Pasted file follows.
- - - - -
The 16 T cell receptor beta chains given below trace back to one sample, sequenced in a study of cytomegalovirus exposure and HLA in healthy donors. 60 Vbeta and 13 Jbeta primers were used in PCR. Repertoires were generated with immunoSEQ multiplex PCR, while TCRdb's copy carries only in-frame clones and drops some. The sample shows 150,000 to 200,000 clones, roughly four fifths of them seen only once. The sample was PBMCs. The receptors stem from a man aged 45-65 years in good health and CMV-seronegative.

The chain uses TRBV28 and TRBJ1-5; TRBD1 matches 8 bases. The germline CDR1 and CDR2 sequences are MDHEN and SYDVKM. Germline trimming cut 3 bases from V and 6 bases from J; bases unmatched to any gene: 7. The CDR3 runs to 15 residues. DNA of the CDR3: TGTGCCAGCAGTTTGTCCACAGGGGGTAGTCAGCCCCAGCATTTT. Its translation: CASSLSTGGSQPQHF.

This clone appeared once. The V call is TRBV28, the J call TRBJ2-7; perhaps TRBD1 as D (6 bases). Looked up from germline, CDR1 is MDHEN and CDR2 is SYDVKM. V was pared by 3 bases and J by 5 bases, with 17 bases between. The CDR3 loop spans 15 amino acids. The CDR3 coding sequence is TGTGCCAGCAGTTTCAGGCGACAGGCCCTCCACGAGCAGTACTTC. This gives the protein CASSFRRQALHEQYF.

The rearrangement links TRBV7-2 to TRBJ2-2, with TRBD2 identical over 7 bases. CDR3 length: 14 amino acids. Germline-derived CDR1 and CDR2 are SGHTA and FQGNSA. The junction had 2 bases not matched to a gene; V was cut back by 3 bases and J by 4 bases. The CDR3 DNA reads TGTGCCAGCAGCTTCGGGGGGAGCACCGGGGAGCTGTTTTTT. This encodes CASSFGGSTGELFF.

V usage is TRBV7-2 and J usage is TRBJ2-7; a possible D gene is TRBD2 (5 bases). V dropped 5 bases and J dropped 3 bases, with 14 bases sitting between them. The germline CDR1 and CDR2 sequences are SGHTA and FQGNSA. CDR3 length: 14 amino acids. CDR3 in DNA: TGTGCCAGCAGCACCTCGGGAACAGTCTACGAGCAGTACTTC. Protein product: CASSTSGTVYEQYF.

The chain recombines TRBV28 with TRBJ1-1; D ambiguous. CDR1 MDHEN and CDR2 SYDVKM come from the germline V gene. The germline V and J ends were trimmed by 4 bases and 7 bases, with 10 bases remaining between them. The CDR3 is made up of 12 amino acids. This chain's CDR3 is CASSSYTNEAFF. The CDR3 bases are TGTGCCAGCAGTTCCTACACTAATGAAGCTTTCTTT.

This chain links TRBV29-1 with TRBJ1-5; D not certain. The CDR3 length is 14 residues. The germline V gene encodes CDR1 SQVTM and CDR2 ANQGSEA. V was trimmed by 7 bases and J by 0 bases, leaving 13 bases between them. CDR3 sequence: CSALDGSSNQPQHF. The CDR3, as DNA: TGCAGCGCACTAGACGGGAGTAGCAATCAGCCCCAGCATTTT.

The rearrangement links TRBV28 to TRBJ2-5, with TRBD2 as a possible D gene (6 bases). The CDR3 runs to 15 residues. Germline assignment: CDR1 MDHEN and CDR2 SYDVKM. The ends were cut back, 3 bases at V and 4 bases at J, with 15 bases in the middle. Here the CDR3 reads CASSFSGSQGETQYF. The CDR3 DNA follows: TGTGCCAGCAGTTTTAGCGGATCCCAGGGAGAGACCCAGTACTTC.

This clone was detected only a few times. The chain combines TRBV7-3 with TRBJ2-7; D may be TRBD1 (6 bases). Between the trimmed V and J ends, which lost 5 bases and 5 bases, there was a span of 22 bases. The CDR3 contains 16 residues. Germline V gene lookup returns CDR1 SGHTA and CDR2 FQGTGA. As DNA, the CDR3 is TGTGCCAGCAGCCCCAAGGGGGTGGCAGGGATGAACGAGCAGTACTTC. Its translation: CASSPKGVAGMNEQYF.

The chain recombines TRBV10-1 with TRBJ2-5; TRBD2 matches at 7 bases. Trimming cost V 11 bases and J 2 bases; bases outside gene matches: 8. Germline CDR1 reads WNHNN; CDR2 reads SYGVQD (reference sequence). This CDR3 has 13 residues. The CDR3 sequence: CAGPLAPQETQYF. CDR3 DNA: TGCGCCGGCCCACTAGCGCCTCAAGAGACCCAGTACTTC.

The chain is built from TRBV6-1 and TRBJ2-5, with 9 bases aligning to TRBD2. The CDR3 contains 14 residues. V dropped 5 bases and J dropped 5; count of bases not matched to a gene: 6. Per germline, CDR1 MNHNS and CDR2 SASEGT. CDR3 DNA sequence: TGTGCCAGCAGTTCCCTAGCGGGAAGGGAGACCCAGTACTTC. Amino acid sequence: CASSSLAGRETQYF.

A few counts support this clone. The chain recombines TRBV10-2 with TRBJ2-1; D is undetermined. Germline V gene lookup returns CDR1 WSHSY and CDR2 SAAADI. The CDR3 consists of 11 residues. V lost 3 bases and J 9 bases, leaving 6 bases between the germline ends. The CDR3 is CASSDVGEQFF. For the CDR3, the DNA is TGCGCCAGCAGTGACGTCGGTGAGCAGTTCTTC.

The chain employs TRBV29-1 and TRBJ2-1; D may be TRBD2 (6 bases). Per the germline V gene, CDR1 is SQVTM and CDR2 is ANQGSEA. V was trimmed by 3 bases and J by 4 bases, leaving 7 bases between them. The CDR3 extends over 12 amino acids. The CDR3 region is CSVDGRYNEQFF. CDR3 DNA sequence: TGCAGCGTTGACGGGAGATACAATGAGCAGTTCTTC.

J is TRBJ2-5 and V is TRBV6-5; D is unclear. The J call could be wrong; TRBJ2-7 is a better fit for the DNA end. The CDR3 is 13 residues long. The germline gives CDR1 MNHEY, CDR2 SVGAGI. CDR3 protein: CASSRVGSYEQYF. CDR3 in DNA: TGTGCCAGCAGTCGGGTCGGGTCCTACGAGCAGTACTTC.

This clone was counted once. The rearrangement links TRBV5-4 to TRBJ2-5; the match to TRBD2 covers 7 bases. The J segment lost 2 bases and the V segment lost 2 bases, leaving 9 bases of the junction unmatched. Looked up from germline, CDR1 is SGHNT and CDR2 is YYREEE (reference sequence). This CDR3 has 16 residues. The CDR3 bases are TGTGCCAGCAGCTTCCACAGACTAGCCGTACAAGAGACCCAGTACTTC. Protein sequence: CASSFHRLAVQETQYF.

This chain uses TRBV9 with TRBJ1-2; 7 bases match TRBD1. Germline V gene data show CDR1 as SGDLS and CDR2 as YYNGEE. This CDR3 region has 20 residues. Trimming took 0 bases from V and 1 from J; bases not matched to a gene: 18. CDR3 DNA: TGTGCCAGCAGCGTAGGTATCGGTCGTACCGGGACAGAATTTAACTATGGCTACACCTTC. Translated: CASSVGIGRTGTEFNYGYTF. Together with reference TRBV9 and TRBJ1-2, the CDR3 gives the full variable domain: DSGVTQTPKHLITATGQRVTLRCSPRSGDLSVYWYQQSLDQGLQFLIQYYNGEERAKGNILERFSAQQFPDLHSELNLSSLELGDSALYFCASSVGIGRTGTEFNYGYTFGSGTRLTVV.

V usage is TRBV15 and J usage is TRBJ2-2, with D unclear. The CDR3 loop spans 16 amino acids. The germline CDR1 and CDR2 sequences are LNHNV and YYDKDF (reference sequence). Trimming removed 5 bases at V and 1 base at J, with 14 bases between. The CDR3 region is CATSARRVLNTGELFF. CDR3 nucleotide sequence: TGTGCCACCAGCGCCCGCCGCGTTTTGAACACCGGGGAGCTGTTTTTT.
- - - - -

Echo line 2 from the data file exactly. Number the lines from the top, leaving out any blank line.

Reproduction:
The chain uses TRBV28 and TRBJ1-5; TRBD1 matches 8 bases. The germline CDR1 and CDR2 sequences are MDHEN and SYDVKM. Germline trimming cut 3 bases from V and 6 bases from J; bases unmatched to any gene: 7. The CDR3 runs to 15 residues. DNA of the CDR3: TGTGCCAGCAGTTTGTCCACAGGGGGTAGTCAGCCCCAGCATTTT. Its translation: CASSLSTGGSQPQHF.